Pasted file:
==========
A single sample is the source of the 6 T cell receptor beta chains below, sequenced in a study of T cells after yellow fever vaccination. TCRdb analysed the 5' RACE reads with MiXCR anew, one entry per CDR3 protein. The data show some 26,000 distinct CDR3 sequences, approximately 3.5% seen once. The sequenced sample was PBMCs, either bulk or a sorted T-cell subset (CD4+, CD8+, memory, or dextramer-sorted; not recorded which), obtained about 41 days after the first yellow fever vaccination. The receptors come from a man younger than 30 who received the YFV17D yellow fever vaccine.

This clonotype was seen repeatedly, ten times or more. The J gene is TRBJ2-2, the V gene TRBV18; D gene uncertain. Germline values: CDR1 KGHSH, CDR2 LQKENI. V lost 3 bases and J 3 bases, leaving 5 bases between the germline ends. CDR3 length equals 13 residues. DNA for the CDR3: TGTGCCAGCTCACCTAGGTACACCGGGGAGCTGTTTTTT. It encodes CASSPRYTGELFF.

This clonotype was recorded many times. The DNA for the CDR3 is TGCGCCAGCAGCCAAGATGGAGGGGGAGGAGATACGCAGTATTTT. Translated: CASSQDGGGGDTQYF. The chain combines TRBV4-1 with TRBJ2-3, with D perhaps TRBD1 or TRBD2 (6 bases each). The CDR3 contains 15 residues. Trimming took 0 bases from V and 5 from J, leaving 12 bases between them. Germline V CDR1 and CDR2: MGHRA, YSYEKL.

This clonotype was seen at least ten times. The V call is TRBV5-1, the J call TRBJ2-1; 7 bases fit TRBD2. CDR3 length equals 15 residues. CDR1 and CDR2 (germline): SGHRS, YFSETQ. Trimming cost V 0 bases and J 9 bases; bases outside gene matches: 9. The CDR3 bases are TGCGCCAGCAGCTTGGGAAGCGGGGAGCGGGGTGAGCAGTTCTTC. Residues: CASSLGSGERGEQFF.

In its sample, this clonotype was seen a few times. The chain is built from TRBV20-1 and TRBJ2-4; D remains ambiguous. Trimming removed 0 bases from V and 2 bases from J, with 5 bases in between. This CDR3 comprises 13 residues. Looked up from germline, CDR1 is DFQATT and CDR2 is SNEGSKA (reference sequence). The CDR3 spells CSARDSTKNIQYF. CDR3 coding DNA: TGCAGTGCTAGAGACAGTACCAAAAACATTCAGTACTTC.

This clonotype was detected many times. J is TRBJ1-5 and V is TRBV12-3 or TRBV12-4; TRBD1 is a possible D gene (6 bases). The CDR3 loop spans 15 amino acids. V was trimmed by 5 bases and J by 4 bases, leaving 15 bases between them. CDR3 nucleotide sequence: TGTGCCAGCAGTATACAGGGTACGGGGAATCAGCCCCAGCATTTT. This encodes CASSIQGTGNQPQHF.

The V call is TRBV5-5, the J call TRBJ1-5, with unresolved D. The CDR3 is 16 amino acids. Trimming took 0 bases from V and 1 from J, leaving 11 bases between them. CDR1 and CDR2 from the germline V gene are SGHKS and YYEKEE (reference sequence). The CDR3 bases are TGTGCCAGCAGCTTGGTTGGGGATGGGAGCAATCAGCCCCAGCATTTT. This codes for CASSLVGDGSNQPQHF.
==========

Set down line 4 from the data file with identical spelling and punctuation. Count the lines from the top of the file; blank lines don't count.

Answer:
This clonotype was seen at least ten times. The V call is TRBV5-1, the J call TRBJ2-1; 7 bases fit TRBD2. CDR3 length equals 15 residues. CDR1 and CDR2 (germline): SGHRS, YFSETQ. Trimming cost V 0 bases and J 9 bases; bases outside gene matches: 9. The CDR3 bases are TGCGCCAGCAGCTTGGGAAGCGGGGAGCGGGGTGAGCAGTTCTTC. Residues: CASSLGSGERGEQFF.